As a child, I followed my parents around the garden, graduating from mud pies to digging ponds and spending my pocket money – which I increased by tending to neighbours’ plots – on gardening books and plants for my parents, and me, to enjoy. I derived a lot of pleasure from this shared obsession, and some pain, too: our boundaries were not clear! So, when you’ve spent months experimentally layering a Ribes Sanguineum (flowering currant), removing it from the parent plant and planting it out – only for your mother to pull it up – you form a resilience that only hardened gardeners know. This resilience would be tested to the limit, years later, as I came to terms with her death and the path that it lead me down. (See Surviving or Thriving?) Although my mother never got to see the garden, which has nurtured my recovery and channelled my chi, she’s been a big part of this journey and continues to exert an influence through a shared mental makeup and her legacy of compassion.
My Father used to be a keen fisherman – an obsession that I never shared, particularly after being left unattended, on a riverbank in Tenbury Wells, around the age of 5 or 6. Luckily, I was still fast asleep when my absence was noted and the car made a hasty u-turn to collect me, none the worse for the experience, but I liked to play on the story during adolescent altercations! Despite this oversight we did, however, find common ground in the life-giving waters of future ponds, where fish, and all manner of weird and wonderful creatures, made their home. Perhaps it’s an innate desire to shape the land and harness a habitat, but I’ve always had a deep affinity for water and its calming effect. As well as soothing the soul, water brings me closer to nature through the biodiversity that it brings. It’s a game changer in any garden.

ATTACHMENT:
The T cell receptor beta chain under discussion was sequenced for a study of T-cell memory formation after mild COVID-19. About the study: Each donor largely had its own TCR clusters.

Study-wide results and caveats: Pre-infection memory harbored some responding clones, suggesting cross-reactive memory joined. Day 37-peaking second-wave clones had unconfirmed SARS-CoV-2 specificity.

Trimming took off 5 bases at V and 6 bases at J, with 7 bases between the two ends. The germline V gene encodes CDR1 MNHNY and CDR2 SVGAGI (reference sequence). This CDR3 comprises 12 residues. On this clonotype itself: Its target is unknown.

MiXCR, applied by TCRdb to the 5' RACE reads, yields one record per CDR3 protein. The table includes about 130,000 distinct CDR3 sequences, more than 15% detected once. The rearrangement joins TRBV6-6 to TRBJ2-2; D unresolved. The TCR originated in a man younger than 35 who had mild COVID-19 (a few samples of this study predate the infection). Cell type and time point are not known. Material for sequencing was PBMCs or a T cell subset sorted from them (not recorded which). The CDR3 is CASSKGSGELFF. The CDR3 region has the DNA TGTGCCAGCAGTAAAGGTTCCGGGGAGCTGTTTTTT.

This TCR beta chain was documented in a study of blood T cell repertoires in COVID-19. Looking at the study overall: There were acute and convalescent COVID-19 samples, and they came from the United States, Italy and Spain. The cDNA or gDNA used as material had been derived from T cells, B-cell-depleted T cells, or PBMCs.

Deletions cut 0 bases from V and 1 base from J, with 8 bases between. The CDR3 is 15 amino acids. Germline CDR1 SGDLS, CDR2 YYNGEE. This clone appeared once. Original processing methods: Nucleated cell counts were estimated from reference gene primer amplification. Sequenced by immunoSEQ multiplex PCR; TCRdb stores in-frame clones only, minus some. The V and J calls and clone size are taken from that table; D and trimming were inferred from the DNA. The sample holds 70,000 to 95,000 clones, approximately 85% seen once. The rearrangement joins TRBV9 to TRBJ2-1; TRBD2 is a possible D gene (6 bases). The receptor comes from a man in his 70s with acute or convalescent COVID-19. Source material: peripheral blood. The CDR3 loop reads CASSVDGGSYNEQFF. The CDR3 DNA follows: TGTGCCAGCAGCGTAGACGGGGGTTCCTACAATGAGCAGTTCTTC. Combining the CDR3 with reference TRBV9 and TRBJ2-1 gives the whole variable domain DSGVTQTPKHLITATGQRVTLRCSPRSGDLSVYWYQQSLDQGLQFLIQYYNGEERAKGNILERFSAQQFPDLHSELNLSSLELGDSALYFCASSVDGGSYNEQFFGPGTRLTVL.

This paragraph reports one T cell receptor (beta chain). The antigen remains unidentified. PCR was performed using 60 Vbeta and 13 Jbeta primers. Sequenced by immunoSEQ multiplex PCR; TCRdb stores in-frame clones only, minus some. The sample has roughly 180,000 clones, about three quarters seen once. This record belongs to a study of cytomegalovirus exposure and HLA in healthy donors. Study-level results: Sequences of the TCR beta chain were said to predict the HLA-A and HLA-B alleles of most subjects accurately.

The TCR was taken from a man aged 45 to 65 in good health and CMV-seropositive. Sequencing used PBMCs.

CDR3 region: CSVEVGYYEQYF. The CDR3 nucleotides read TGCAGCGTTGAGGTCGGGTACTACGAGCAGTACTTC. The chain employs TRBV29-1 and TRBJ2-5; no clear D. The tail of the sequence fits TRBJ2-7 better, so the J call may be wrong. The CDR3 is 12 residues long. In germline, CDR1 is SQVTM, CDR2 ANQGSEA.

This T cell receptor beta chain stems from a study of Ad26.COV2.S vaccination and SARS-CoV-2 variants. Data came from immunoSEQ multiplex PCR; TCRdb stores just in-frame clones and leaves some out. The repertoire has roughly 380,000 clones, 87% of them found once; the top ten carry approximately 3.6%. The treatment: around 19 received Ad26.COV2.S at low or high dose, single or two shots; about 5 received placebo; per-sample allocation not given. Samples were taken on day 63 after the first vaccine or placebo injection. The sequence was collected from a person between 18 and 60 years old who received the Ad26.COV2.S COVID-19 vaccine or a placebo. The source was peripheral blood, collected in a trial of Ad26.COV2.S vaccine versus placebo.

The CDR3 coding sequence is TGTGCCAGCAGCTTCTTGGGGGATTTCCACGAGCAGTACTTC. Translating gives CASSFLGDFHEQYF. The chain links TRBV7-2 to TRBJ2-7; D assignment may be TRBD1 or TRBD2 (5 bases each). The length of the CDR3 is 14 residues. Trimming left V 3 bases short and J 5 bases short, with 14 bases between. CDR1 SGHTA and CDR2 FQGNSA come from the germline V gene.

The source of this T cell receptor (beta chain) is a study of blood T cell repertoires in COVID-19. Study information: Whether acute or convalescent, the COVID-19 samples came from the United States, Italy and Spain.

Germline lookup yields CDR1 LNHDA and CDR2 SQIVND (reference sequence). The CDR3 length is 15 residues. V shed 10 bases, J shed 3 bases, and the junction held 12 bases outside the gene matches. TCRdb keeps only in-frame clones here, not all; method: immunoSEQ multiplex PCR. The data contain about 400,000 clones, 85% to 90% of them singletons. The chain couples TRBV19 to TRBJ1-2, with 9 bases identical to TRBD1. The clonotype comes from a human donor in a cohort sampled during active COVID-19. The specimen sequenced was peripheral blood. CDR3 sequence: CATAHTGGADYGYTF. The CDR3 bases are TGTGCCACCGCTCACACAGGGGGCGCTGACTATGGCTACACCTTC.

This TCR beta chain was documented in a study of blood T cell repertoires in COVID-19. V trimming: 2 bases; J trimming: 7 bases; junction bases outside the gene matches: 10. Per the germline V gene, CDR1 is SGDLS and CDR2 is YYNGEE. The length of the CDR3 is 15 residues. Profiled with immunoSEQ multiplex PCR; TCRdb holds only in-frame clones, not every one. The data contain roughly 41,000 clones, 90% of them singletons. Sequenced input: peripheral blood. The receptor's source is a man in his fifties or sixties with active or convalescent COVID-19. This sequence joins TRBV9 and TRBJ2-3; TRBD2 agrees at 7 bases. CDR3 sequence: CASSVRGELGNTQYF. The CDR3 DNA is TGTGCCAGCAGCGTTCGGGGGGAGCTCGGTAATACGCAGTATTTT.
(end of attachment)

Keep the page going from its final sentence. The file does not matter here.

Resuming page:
I grew up watching The Good Life, and once owned hens with movie star names, although the simple life eluded me whilst I worked my way through the education system, culminating in a BA (Hons) in Art and Design from the University of Suffolk. Shortly after this, I cut my teeth in broadcasting, initially, at the BBC, before joining ITV as a Broadcast Graphic Designer, where I subsequently art directed for the Promotions Department. Nearly 10 years on and I was knocking on the doors of interior design consultancies, where I plied my wares as a freelance designer, providing in-house graphic design support and on-site styling at show homes UK-wide. Within a couple of years I’d bought my first home and set to work stamping my mark on the outside, but at the expense of the inside. I quote: “God made rainy days so gardeners could get the housework done.” I’m now playing catch-up!